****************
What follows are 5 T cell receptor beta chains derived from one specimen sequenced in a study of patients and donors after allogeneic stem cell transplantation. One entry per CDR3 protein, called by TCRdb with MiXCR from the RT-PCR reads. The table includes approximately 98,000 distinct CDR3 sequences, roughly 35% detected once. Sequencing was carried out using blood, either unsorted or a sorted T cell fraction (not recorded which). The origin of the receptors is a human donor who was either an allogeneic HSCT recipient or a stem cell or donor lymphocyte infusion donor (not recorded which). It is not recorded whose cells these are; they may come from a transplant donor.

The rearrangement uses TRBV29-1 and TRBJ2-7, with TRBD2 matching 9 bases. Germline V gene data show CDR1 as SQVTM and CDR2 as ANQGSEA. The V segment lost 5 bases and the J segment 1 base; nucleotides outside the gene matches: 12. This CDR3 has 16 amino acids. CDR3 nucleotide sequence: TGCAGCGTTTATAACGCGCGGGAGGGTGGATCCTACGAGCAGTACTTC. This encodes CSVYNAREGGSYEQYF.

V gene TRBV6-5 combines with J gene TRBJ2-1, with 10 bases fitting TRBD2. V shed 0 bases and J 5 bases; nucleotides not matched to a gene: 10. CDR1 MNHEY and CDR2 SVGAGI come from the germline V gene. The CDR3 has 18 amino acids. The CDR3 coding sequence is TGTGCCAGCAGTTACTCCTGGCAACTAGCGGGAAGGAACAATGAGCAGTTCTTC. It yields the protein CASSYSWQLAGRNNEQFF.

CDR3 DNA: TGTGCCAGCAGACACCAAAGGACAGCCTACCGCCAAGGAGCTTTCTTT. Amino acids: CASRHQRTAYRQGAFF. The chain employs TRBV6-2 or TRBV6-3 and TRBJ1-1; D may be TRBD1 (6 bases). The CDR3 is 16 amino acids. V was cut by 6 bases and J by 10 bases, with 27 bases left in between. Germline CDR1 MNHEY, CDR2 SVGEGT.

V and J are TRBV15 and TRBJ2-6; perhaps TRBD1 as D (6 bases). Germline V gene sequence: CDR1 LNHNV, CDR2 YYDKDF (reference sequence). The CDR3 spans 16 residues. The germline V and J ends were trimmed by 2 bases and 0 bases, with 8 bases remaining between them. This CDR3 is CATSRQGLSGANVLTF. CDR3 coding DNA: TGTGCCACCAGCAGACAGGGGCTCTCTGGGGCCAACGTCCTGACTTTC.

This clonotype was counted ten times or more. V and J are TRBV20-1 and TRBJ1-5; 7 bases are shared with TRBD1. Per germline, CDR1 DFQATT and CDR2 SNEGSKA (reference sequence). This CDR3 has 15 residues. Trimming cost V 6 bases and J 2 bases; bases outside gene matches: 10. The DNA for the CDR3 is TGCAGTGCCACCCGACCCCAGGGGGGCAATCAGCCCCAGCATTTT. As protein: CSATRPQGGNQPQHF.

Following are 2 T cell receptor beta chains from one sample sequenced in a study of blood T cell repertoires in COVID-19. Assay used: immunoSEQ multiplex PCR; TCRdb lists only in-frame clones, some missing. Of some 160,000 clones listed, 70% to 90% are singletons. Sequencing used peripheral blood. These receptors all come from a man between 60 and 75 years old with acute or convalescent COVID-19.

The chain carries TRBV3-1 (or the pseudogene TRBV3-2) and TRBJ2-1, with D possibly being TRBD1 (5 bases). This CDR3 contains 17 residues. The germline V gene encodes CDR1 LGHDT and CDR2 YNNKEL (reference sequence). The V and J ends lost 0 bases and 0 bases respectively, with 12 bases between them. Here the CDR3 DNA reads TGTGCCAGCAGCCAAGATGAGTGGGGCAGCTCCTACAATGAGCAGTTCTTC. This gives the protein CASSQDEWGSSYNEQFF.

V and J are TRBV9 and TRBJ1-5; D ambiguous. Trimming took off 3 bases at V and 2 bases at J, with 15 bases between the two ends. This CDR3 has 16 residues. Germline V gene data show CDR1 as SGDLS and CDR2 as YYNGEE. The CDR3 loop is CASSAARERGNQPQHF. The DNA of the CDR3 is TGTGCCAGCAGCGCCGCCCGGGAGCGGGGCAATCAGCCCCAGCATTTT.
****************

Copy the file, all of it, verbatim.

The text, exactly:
What follows are 5 T cell receptor beta chains derived from one specimen sequenced in a study of patients and donors after allogeneic stem cell transplantation. One entry per CDR3 protein, called by TCRdb with MiXCR from the RT-PCR reads. The table includes approximately 98,000 distinct CDR3 sequences, roughly 35% detected once. Sequencing was carried out using blood, either unsorted or a sorted T cell fraction (not recorded which). The origin of the receptors is a human donor who was either an allogeneic HSCT recipient or a stem cell or donor lymphocyte infusion donor (not recorded which). It is not recorded whose cells these are; they may come from a transplant donor.

The rearrangement uses TRBV29-1 and TRBJ2-7, with TRBD2 matching 9 bases. Germline V gene data show CDR1 as SQVTM and CDR2 as ANQGSEA. The V segment lost 5 bases and the J segment 1 base; nucleotides outside the gene matches: 12. This CDR3 has 16 amino acids. CDR3 nucleotide sequence: TGCAGCGTTTATAACGCGCGGGAGGGTGGATCCTACGAGCAGTACTTC. This encodes CSVYNAREGGSYEQYF.

V gene TRBV6-5 combines with J gene TRBJ2-1, with 10 bases fitting TRBD2. V shed 0 bases and J 5 bases; nucleotides not matched to a gene: 10. CDR1 MNHEY and CDR2 SVGAGI come from the germline V gene. The CDR3 has 18 amino acids. The CDR3 coding sequence is TGTGCCAGCAGTTACTCCTGGCAACTAGCGGGAAGGAACAATGAGCAGTTCTTC. It yields the protein CASSYSWQLAGRNNEQFF.

CDR3 DNA: TGTGCCAGCAGACACCAAAGGACAGCCTACCGCCAAGGAGCTTTCTTT. Amino acids: CASRHQRTAYRQGAFF. The chain employs TRBV6-2 or TRBV6-3 and TRBJ1-1; D may be TRBD1 (6 bases). The CDR3 is 16 amino acids. V was cut by 6 bases and J by 10 bases, with 27 bases left in between. Germline CDR1 MNHEY, CDR2 SVGEGT.

V and J are TRBV15 and TRBJ2-6; perhaps TRBD1 as D (6 bases). Germline V gene sequence: CDR1 LNHNV, CDR2 YYDKDF (reference sequence). The CDR3 spans 16 residues. The germline V and J ends were trimmed by 2 bases and 0 bases, with 8 bases remaining between them. This CDR3 is CATSRQGLSGANVLTF. CDR3 coding DNA: TGTGCCACCAGCAGACAGGGGCTCTCTGGGGCCAACGTCCTGACTTTC.

This clonotype was counted ten times or more. V and J are TRBV20-1 and TRBJ1-5; 7 bases are shared with TRBD1. Per germline, CDR1 DFQATT and CDR2 SNEGSKA (reference sequence). This CDR3 has 15 residues. Trimming cost V 6 bases and J 2 bases; bases outside gene matches: 10. The DNA for the CDR3 is TGCAGTGCCACCCGACCCCAGGGGGGCAATCAGCCCCAGCATTTT. As protein: CSATRPQGGNQPQHF.

Following are 2 T cell receptor beta chains from one sample sequenced in a study of blood T cell repertoires in COVID-19. Assay used: immunoSEQ multiplex PCR; TCRdb lists only in-frame clones, some missing. Of some 160,000 clones listed, 70% to 90% are singletons. Sequencing used peripheral blood. These receptors all come from a man between 60 and 75 years old with acute or convalescent COVID-19.

The chain carries TRBV3-1 (or the pseudogene TRBV3-2) and TRBJ2-1, with D possibly being TRBD1 (5 bases). This CDR3 contains 17 residues. The germline V gene encodes CDR1 LGHDT and CDR2 YNNKEL (reference sequence). The V and J ends lost 0 bases and 0 bases respectively, with 12 bases between them. Here the CDR3 DNA reads TGTGCCAGCAGCCAAGATGAGTGGGGCAGCTCCTACAATGAGCAGTTCTTC. This gives the protein CASSQDEWGSSYNEQFF.

V and J are TRBV9 and TRBJ1-5; D ambiguous. Trimming took off 3 bases at V and 2 bases at J, with 15 bases between the two ends. This CDR3 has 16 residues. Germline V gene data show CDR1 as SGDLS and CDR2 as YYNGEE. The CDR3 loop is CASSAARERGNQPQHF. The DNA of the CDR3 is TGTGCCAGCAGCGCCGCCCGGGAGCGGGGCAATCAGCCCCAGCATTTT.